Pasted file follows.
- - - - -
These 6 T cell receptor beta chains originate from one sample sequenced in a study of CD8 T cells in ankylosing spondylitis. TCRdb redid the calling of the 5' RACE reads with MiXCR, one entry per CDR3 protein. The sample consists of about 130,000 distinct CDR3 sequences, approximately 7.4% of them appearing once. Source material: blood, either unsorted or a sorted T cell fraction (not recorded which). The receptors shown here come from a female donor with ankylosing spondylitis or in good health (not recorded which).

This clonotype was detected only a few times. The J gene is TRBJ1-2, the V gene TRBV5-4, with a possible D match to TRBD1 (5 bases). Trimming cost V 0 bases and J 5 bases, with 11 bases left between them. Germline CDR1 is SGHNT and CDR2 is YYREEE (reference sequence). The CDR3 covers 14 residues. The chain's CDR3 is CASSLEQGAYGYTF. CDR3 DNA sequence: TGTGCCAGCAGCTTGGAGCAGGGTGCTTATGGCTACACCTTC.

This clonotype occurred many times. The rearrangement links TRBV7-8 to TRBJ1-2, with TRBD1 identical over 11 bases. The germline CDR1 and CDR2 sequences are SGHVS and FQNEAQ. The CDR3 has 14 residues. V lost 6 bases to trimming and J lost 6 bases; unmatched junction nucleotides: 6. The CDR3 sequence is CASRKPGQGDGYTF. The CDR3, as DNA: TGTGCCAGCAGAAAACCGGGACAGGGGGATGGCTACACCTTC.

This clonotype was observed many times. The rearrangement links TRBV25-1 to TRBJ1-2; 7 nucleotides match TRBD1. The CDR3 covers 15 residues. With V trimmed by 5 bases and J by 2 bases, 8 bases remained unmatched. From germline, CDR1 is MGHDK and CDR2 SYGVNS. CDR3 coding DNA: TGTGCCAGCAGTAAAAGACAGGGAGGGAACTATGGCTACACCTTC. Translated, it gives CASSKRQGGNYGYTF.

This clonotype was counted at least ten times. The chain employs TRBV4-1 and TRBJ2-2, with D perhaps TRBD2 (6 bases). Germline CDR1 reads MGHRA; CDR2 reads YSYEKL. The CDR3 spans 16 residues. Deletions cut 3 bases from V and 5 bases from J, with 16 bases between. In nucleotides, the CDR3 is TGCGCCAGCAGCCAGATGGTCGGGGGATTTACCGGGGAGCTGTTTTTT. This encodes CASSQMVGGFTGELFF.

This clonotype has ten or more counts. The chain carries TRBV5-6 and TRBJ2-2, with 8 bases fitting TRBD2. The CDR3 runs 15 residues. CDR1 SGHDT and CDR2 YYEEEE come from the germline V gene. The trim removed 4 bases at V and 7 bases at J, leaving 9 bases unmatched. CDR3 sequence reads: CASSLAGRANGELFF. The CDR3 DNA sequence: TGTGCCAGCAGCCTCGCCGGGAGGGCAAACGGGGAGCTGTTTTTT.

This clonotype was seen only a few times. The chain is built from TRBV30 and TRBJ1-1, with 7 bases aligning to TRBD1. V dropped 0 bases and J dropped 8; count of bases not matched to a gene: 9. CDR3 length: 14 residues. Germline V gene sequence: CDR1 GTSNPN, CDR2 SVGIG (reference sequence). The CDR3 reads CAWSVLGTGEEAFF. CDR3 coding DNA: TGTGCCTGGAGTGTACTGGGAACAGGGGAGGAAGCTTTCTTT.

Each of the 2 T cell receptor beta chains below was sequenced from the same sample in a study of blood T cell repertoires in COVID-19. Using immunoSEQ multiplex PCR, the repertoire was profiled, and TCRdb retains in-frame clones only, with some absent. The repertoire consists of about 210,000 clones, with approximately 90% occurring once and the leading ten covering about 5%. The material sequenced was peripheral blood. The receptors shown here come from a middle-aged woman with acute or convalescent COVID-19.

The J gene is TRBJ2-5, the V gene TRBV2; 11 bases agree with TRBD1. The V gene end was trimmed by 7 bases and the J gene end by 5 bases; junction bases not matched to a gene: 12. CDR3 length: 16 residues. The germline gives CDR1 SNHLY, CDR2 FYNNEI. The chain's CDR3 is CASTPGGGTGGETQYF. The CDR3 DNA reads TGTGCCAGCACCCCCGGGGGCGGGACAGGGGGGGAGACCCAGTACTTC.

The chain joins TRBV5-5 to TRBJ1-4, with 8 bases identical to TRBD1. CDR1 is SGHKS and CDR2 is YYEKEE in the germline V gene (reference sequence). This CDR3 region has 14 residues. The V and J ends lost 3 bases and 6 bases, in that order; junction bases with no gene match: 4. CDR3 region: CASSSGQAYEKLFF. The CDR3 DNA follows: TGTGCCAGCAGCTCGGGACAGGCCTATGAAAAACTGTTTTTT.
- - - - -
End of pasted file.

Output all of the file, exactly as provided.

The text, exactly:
These 6 T cell receptor beta chains originate from one sample sequenced in a study of CD8 T cells in ankylosing spondylitis. TCRdb redid the calling of the 5' RACE reads with MiXCR, one entry per CDR3 protein. The sample consists of about 130,000 distinct CDR3 sequences, approximately 7.4% of them appearing once. Source material: blood, either unsorted or a sorted T cell fraction (not recorded which). The receptors shown here come from a female donor with ankylosing spondylitis or in good health (not recorded which).

This clonotype was detected only a few times. The J gene is TRBJ1-2, the V gene TRBV5-4, with a possible D match to TRBD1 (5 bases). Trimming cost V 0 bases and J 5 bases, with 11 bases left between them. Germline CDR1 is SGHNT and CDR2 is YYREEE (reference sequence). The CDR3 covers 14 residues. The chain's CDR3 is CASSLEQGAYGYTF. CDR3 DNA sequence: TGTGCCAGCAGCTTGGAGCAGGGTGCTTATGGCTACACCTTC.

This clonotype occurred many times. The rearrangement links TRBV7-8 to TRBJ1-2, with TRBD1 identical over 11 bases. The germline CDR1 and CDR2 sequences are SGHVS and FQNEAQ. The CDR3 has 14 residues. V lost 6 bases to trimming and J lost 6 bases; unmatched junction nucleotides: 6. The CDR3 sequence is CASRKPGQGDGYTF. The CDR3, as DNA: TGTGCCAGCAGAAAACCGGGACAGGGGGATGGCTACACCTTC.

This clonotype was observed many times. The rearrangement links TRBV25-1 to TRBJ1-2; 7 nucleotides match TRBD1. The CDR3 covers 15 residues. With V trimmed by 5 bases and J by 2 bases, 8 bases remained unmatched. From germline, CDR1 is MGHDK and CDR2 SYGVNS. CDR3 coding DNA: TGTGCCAGCAGTAAAAGACAGGGAGGGAACTATGGCTACACCTTC. Translated, it gives CASSKRQGGNYGYTF.

This clonotype was counted at least ten times. The chain employs TRBV4-1 and TRBJ2-2, with D perhaps TRBD2 (6 bases). Germline CDR1 reads MGHRA; CDR2 reads YSYEKL. The CDR3 spans 16 residues. Deletions cut 3 bases from V and 5 bases from J, with 16 bases between. In nucleotides, the CDR3 is TGCGCCAGCAGCCAGATGGTCGGGGGATTTACCGGGGAGCTGTTTTTT. This encodes CASSQMVGGFTGELFF.

This clonotype has ten or more counts. The chain carries TRBV5-6 and TRBJ2-2, with 8 bases fitting TRBD2. The CDR3 runs 15 residues. CDR1 SGHDT and CDR2 YYEEEE come from the germline V gene. The trim removed 4 bases at V and 7 bases at J, leaving 9 bases unmatched. CDR3 sequence reads: CASSLAGRANGELFF. The CDR3 DNA sequence: TGTGCCAGCAGCCTCGCCGGGAGGGCAAACGGGGAGCTGTTTTTT.

This clonotype was seen only a few times. The chain is built from TRBV30 and TRBJ1-1, with 7 bases aligning to TRBD1. V dropped 0 bases and J dropped 8; count of bases not matched to a gene: 9. CDR3 length: 14 residues. Germline V gene sequence: CDR1 GTSNPN, CDR2 SVGIG (reference sequence). The CDR3 reads CAWSVLGTGEEAFF. CDR3 coding DNA: TGTGCCTGGAGTGTACTGGGAACAGGGGAGGAAGCTTTCTTT.

Each of the 2 T cell receptor beta chains below was sequenced from the same sample in a study of blood T cell repertoires in COVID-19. Using immunoSEQ multiplex PCR, the repertoire was profiled, and TCRdb retains in-frame clones only, with some absent. The repertoire consists of about 210,000 clones, with approximately 90% occurring once and the leading ten covering about 5%. The material sequenced was peripheral blood. The receptors shown here come from a middle-aged woman with acute or convalescent COVID-19.

The J gene is TRBJ2-5, the V gene TRBV2; 11 bases agree with TRBD1. The V gene end was trimmed by 7 bases and the J gene end by 5 bases; junction bases not matched to a gene: 12. CDR3 length: 16 residues. The germline gives CDR1 SNHLY, CDR2 FYNNEI. The chain's CDR3 is CASTPGGGTGGETQYF. The CDR3 DNA reads TGTGCCAGCACCCCCGGGGGCGGGACAGGGGGGGAGACCCAGTACTTC.

The chain joins TRBV5-5 to TRBJ1-4, with 8 bases identical to TRBD1. CDR1 is SGHKS and CDR2 is YYEKEE in the germline V gene (reference sequence). This CDR3 region has 14 residues. The V and J ends lost 3 bases and 6 bases, in that order; junction bases with no gene match: 4. CDR3 region: CASSSGQAYEKLFF. The CDR3 DNA follows: TGTGCCAGCAGCTCGGGACAGGCCTATGAAAAACTGTTTTTT.